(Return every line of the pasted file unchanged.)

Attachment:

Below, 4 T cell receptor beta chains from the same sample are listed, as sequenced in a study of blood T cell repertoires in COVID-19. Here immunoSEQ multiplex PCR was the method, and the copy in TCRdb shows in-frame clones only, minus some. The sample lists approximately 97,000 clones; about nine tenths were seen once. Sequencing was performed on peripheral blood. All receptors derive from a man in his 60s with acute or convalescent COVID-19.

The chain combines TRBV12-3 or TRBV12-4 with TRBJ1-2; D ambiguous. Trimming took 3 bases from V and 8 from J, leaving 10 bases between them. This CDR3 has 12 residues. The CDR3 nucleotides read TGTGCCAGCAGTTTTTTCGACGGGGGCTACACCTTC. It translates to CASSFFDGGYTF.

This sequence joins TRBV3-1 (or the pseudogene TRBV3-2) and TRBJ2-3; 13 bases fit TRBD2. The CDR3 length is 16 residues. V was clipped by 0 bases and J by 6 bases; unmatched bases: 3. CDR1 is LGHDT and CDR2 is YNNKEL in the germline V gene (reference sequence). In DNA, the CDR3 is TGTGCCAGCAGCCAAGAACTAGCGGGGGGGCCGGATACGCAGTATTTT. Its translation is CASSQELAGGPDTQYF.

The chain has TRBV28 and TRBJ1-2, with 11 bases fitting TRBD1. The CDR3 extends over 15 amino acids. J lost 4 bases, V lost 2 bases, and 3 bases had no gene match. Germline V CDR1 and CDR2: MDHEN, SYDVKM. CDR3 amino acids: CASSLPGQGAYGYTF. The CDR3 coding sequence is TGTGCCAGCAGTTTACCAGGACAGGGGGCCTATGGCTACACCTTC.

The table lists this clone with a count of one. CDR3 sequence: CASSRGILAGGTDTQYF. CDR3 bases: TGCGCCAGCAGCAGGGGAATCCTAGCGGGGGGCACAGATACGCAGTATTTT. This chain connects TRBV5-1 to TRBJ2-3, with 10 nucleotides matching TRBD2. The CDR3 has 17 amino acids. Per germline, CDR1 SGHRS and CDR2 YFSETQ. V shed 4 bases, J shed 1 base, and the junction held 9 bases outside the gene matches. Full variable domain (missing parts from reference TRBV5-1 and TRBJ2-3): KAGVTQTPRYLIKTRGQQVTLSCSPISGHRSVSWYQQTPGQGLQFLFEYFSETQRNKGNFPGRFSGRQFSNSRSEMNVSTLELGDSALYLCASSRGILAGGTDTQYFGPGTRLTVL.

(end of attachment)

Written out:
Below, 4 T cell receptor beta chains from the same sample are listed, as sequenced in a study of blood T cell repertoires in COVID-19. Here immunoSEQ multiplex PCR was the method, and the copy in TCRdb shows in-frame clones only, minus some. The sample lists approximately 97,000 clones; about nine tenths were seen once. Sequencing was performed on peripheral blood. All receptors derive from a man in his 60s with acute or convalescent COVID-19.

The chain combines TRBV12-3 or TRBV12-4 with TRBJ1-2; D ambiguous. Trimming took 3 bases from V and 8 from J, leaving 10 bases between them. This CDR3 has 12 residues. The CDR3 nucleotides read TGTGCCAGCAGTTTTTTCGACGGGGGCTACACCTTC. It translates to CASSFFDGGYTF.

This sequence joins TRBV3-1 (or the pseudogene TRBV3-2) and TRBJ2-3; 13 bases fit TRBD2. The CDR3 length is 16 residues. V was clipped by 0 bases and J by 6 bases; unmatched bases: 3. CDR1 is LGHDT and CDR2 is YNNKEL in the germline V gene (reference sequence). In DNA, the CDR3 is TGTGCCAGCAGCCAAGAACTAGCGGGGGGGCCGGATACGCAGTATTTT. Its translation is CASSQELAGGPDTQYF.

The chain has TRBV28 and TRBJ1-2, with 11 bases fitting TRBD1. The CDR3 extends over 15 amino acids. J lost 4 bases, V lost 2 bases, and 3 bases had no gene match. Germline V CDR1 and CDR2: MDHEN, SYDVKM. CDR3 amino acids: CASSLPGQGAYGYTF. The CDR3 coding sequence is TGTGCCAGCAGTTTACCAGGACAGGGGGCCTATGGCTACACCTTC.

The table lists this clone with a count of one. CDR3 sequence: CASSRGILAGGTDTQYF. CDR3 bases: TGCGCCAGCAGCAGGGGAATCCTAGCGGGGGGCACAGATACGCAGTATTTT. This chain connects TRBV5-1 to TRBJ2-3, with 10 nucleotides matching TRBD2. The CDR3 has 17 amino acids. Per germline, CDR1 SGHRS and CDR2 YFSETQ. V shed 4 bases, J shed 1 base, and the junction held 9 bases outside the gene matches. Full variable domain (missing parts from reference TRBV5-1 and TRBJ2-3): KAGVTQTPRYLIKTRGQQVTLSCSPISGHRSVSWYQQTPGQGLQFLFEYFSETQRNKGNFPGRFSGRQFSNSRSEMNVSTLELGDSALYLCASSRGILAGGTDTQYFGPGTRLTVL.